On 26 January, 1808, 400 men from the New South Wales Corps marched around Sydney Cove towards Government House to arrest the state’s fourth governor, Admiral William Bligh (see above).
Brandishing bayonets and advancing to the tune of ‘The British Grenadiers’, the uniformed officers surrounded the governor’s residence. It took about two hours to find Bligh hiding inside – a political cartoon from the time shows three soldiers dragging him out from under a bed.
“It was highly theatrical,” says Paul Brunton, senior curator at the New South Wales State Library in Sydney. “You didn’t need all those soldiers to capture the governor, but it was to make a theatrical point that this was a solemn state occasion, much as if it was a funeral or a parade.”
This was the first and only military coup d’état in Australia’s history. The rebellion lasted until 1810, when Governor Lachlan Macquarie arrived, established the rule of law, and repealed any changes made by the military administration.
A clash of powerful interests
Bligh had been appointed in 1806 to lick the colony into shape and reign in the powerful New South Wales Corps. He started by shutting down the rum trade, taking back land for public use, and listening to the concerns of poorer settlers.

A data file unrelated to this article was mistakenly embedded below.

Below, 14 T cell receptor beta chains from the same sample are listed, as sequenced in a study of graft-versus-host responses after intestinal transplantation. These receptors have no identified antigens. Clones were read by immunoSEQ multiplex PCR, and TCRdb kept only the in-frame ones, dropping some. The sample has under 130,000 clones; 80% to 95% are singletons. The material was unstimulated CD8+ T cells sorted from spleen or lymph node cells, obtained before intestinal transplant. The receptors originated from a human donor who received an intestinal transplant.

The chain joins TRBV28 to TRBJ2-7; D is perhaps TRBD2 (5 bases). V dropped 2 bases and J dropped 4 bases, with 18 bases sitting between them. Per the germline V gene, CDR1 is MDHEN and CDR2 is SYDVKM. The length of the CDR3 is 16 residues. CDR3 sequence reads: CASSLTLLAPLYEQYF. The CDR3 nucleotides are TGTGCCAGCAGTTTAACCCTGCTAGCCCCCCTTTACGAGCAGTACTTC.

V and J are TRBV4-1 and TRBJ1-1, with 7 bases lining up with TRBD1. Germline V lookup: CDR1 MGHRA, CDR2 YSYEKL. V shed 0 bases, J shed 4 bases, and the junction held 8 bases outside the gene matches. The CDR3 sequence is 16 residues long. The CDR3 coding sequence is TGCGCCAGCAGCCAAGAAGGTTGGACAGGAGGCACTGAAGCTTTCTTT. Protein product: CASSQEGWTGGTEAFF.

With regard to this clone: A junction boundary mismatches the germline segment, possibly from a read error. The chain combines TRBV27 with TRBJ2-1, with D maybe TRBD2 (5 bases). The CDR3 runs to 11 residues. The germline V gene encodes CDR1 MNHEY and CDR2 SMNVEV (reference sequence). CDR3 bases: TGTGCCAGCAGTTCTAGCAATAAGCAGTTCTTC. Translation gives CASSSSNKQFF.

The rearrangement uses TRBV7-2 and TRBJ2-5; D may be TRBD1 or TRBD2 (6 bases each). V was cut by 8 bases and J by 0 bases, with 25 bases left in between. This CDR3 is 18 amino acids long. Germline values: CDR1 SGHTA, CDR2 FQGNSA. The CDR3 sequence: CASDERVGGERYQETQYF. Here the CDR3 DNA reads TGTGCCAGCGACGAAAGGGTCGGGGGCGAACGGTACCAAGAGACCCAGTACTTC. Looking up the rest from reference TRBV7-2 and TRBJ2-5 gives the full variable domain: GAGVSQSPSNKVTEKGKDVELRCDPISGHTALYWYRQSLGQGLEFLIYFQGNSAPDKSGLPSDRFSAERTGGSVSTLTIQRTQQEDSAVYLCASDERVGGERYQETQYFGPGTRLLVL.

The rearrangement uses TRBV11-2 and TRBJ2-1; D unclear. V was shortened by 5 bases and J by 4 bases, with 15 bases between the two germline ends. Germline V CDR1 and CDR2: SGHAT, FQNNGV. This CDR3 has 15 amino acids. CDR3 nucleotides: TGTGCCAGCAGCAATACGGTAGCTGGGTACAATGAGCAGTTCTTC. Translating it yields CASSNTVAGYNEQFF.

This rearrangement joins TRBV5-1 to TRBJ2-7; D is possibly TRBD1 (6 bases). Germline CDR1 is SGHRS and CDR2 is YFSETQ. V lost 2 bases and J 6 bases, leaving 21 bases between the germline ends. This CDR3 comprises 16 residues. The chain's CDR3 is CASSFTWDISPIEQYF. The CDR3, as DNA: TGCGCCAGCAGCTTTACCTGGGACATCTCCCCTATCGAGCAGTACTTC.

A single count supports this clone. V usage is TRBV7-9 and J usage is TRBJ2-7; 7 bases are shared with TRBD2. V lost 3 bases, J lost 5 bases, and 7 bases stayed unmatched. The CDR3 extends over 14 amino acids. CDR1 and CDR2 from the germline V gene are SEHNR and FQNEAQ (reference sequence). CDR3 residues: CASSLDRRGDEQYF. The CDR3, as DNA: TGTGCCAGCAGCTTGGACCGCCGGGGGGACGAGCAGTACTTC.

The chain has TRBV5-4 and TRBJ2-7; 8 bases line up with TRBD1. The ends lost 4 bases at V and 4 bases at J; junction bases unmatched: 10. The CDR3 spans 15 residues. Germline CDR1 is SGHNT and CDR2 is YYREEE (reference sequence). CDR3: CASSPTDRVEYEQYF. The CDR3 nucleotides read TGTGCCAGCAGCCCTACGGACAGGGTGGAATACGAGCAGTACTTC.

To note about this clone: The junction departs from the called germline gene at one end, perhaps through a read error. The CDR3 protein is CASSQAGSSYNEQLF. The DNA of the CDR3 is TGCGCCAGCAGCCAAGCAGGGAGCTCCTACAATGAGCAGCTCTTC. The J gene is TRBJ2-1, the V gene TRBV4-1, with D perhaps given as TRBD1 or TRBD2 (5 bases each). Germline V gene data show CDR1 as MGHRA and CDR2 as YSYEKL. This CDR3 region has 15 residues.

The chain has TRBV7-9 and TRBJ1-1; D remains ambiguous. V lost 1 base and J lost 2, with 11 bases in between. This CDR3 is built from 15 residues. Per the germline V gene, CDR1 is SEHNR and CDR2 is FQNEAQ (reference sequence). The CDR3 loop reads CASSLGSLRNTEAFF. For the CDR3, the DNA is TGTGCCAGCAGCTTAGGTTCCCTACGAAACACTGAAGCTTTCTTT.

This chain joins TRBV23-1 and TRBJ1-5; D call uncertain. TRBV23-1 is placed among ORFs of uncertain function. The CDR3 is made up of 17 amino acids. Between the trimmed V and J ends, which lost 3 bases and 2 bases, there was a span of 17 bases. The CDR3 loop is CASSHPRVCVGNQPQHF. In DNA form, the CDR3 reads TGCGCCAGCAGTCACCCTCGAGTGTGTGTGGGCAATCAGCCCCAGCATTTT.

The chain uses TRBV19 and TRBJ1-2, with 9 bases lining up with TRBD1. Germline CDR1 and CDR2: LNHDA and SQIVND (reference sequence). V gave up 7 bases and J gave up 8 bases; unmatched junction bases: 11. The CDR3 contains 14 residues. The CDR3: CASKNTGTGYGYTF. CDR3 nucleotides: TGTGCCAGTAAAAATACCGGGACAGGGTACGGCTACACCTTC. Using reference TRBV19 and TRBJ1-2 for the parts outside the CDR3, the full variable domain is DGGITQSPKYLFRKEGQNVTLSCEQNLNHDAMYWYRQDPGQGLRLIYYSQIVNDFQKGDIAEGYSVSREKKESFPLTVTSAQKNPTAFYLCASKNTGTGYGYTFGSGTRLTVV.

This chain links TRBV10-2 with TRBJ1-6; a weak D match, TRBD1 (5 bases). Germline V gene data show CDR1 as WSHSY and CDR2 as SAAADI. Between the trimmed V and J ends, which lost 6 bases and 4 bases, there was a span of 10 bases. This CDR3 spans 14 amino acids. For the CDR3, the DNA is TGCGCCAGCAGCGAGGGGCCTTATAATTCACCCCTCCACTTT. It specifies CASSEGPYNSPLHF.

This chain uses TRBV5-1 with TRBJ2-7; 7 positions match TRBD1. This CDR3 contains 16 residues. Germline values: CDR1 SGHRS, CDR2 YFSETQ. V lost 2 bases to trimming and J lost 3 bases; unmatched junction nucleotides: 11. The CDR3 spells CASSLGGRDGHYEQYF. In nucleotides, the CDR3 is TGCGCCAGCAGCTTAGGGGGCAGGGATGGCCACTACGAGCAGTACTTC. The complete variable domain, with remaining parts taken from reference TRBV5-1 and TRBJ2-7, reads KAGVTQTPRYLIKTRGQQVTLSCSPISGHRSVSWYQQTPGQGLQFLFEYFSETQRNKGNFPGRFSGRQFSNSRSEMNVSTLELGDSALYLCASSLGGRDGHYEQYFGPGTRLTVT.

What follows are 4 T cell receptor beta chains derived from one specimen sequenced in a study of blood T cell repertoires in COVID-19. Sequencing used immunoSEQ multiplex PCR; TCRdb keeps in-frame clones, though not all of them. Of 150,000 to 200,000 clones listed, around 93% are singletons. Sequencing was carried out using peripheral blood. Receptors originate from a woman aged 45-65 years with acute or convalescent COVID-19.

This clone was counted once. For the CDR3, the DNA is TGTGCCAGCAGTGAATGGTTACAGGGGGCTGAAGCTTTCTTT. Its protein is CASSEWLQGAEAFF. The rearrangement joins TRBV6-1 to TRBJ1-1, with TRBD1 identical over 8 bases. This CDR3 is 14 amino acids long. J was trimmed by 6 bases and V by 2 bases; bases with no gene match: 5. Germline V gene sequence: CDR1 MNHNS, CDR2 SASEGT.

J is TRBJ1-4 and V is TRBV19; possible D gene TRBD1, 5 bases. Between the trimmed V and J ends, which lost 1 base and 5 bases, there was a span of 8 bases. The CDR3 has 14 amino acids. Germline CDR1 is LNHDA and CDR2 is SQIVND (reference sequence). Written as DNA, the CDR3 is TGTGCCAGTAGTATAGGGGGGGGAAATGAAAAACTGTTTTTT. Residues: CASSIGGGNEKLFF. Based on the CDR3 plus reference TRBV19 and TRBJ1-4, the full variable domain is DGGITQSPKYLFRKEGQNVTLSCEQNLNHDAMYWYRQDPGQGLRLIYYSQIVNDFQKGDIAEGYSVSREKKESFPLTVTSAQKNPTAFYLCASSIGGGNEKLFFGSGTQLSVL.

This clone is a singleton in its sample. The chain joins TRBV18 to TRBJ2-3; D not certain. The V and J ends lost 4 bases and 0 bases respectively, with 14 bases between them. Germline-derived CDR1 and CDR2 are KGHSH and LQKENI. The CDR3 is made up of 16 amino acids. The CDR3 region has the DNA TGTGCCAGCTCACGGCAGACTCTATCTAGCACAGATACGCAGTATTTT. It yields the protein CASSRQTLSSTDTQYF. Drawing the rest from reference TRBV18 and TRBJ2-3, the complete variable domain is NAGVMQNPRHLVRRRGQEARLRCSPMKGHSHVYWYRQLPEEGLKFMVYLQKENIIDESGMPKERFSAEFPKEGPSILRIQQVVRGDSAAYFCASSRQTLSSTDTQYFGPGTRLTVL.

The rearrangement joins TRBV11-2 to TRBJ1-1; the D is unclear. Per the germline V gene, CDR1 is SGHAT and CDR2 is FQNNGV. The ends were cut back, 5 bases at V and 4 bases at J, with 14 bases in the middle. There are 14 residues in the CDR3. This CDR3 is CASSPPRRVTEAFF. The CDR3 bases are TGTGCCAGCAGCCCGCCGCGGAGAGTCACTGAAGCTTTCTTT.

Individuals like Major George Johnston, who led the NSW Corps, and the wealthy entrepreneur John Macarthur, soon felt threatened by Bligh’s moves to assert his authority.
“The NSW Corps had enriched themselves very well and had become very good capitalists,” says Paul. “There was a lot of wealth to be protected, and they just saw Bligh as an interloper.”
Rising tensions and repeated clashes between Bligh and the military elite prompted Johnston to propose an armed takeover – today known as the Rum Rebellion.
Paul says in reality rum had little to do with it. Some officers made money in the rum trade, but Bligh’s treatment of property rights and prime real estate was much more concerning to them. “It wasn’t called the Rum Rebellion until 50 years later,” he says.
The aftermath of the coup
When the rebellion ended after almost two years, the NSW Corps was disbanded, Johnston was cashiered and Macarthur was forced to leave the colony.
“It broke once and for all the power of the NSW Corps, and made the governor much more powerful,” says Paul. “It established the rule of law so that we would have no more revolutions against authority.”
He says although Bligh’s heavy-fisted approach failed to control the colony, it did lead to the installation of Governor Macquarie, who instigated many reforms, and played a part in the transformation of NSW from penal colony to a free society.